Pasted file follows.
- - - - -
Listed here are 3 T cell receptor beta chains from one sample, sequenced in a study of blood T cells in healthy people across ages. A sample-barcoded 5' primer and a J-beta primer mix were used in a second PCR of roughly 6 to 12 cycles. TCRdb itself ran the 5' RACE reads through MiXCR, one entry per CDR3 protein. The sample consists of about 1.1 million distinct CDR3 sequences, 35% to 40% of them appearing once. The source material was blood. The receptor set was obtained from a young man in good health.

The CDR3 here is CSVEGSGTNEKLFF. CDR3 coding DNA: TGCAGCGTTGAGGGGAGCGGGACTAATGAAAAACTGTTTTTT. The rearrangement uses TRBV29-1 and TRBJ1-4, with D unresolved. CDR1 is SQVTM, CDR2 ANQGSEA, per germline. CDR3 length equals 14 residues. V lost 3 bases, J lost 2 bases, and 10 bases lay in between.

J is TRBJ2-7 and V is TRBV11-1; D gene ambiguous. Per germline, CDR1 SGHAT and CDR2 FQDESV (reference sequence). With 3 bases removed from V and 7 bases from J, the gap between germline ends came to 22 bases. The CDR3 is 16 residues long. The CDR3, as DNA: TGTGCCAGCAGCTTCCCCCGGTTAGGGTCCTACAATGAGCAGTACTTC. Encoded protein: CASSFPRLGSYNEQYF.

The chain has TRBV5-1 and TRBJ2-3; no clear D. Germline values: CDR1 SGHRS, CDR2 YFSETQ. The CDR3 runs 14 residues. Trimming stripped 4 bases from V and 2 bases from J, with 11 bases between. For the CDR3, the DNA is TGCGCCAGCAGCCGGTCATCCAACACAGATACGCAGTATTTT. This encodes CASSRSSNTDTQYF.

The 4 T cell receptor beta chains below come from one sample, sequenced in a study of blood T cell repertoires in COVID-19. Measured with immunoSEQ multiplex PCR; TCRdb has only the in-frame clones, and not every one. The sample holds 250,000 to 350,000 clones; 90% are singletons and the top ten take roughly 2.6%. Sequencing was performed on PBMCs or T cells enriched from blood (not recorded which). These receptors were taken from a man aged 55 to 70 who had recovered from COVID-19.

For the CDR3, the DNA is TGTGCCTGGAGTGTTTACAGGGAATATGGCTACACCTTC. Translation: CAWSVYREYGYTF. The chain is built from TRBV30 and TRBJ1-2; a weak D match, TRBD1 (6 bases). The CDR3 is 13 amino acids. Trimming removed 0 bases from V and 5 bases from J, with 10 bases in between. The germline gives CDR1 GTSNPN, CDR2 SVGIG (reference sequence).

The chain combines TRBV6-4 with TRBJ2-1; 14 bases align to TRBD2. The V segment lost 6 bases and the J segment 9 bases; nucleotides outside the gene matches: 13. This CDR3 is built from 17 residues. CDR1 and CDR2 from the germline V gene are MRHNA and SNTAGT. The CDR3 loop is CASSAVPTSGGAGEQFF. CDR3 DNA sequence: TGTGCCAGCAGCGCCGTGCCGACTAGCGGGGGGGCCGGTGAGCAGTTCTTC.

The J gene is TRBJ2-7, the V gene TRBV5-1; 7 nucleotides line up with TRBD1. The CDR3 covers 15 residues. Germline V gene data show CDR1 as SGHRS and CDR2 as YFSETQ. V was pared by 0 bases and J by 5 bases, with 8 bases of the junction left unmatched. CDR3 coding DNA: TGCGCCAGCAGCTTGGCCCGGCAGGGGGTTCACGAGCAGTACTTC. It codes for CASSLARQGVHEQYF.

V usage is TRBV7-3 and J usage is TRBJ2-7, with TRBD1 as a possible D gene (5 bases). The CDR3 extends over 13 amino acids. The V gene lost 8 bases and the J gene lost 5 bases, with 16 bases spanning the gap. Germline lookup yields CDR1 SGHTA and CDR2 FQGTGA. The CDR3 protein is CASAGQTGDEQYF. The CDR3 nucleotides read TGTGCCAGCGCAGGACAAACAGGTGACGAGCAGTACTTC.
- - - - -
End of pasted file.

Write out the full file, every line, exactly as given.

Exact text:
Listed here are 3 T cell receptor beta chains from one sample, sequenced in a study of blood T cells in healthy people across ages. A sample-barcoded 5' primer and a J-beta primer mix were used in a second PCR of roughly 6 to 12 cycles. TCRdb itself ran the 5' RACE reads through MiXCR, one entry per CDR3 protein. The sample consists of about 1.1 million distinct CDR3 sequences, 35% to 40% of them appearing once. The source material was blood. The receptor set was obtained from a young man in good health.

The CDR3 here is CSVEGSGTNEKLFF. CDR3 coding DNA: TGCAGCGTTGAGGGGAGCGGGACTAATGAAAAACTGTTTTTT. The rearrangement uses TRBV29-1 and TRBJ1-4, with D unresolved. CDR1 is SQVTM, CDR2 ANQGSEA, per germline. CDR3 length equals 14 residues. V lost 3 bases, J lost 2 bases, and 10 bases lay in between.

J is TRBJ2-7 and V is TRBV11-1; D gene ambiguous. Per germline, CDR1 SGHAT and CDR2 FQDESV (reference sequence). With 3 bases removed from V and 7 bases from J, the gap between germline ends came to 22 bases. The CDR3 is 16 residues long. The CDR3, as DNA: TGTGCCAGCAGCTTCCCCCGGTTAGGGTCCTACAATGAGCAGTACTTC. Encoded protein: CASSFPRLGSYNEQYF.

The chain has TRBV5-1 and TRBJ2-3; no clear D. Germline values: CDR1 SGHRS, CDR2 YFSETQ. The CDR3 runs 14 residues. Trimming stripped 4 bases from V and 2 bases from J, with 11 bases between. For the CDR3, the DNA is TGCGCCAGCAGCCGGTCATCCAACACAGATACGCAGTATTTT. This encodes CASSRSSNTDTQYF.

The 4 T cell receptor beta chains below come from one sample, sequenced in a study of blood T cell repertoires in COVID-19. Measured with immunoSEQ multiplex PCR; TCRdb has only the in-frame clones, and not every one. The sample holds 250,000 to 350,000 clones; 90% are singletons and the top ten take roughly 2.6%. Sequencing was performed on PBMCs or T cells enriched from blood (not recorded which). These receptors were taken from a man aged 55 to 70 who had recovered from COVID-19.

For the CDR3, the DNA is TGTGCCTGGAGTGTTTACAGGGAATATGGCTACACCTTC. Translation: CAWSVYREYGYTF. The chain is built from TRBV30 and TRBJ1-2; a weak D match, TRBD1 (6 bases). The CDR3 is 13 amino acids. Trimming removed 0 bases from V and 5 bases from J, with 10 bases in between. The germline gives CDR1 GTSNPN, CDR2 SVGIG (reference sequence).

The chain combines TRBV6-4 with TRBJ2-1; 14 bases align to TRBD2. The V segment lost 6 bases and the J segment 9 bases; nucleotides outside the gene matches: 13. This CDR3 is built from 17 residues. CDR1 and CDR2 from the germline V gene are MRHNA and SNTAGT. The CDR3 loop is CASSAVPTSGGAGEQFF. CDR3 DNA sequence: TGTGCCAGCAGCGCCGTGCCGACTAGCGGGGGGGCCGGTGAGCAGTTCTTC.

The J gene is TRBJ2-7, the V gene TRBV5-1; 7 nucleotides line up with TRBD1. The CDR3 covers 15 residues. Germline V gene data show CDR1 as SGHRS and CDR2 as YFSETQ. V was pared by 0 bases and J by 5 bases, with 8 bases of the junction left unmatched. CDR3 coding DNA: TGCGCCAGCAGCTTGGCCCGGCAGGGGGTTCACGAGCAGTACTTC. It codes for CASSLARQGVHEQYF.

V usage is TRBV7-3 and J usage is TRBJ2-7, with TRBD1 as a possible D gene (5 bases). The CDR3 extends over 13 amino acids. The V gene lost 8 bases and the J gene lost 5 bases, with 16 bases spanning the gap. Germline lookup yields CDR1 SGHTA and CDR2 FQGTGA. The CDR3 protein is CASAGQTGDEQYF. The CDR3 nucleotides read TGTGCCAGCGCAGGACAAACAGGTGACGAGCAGTACTTC.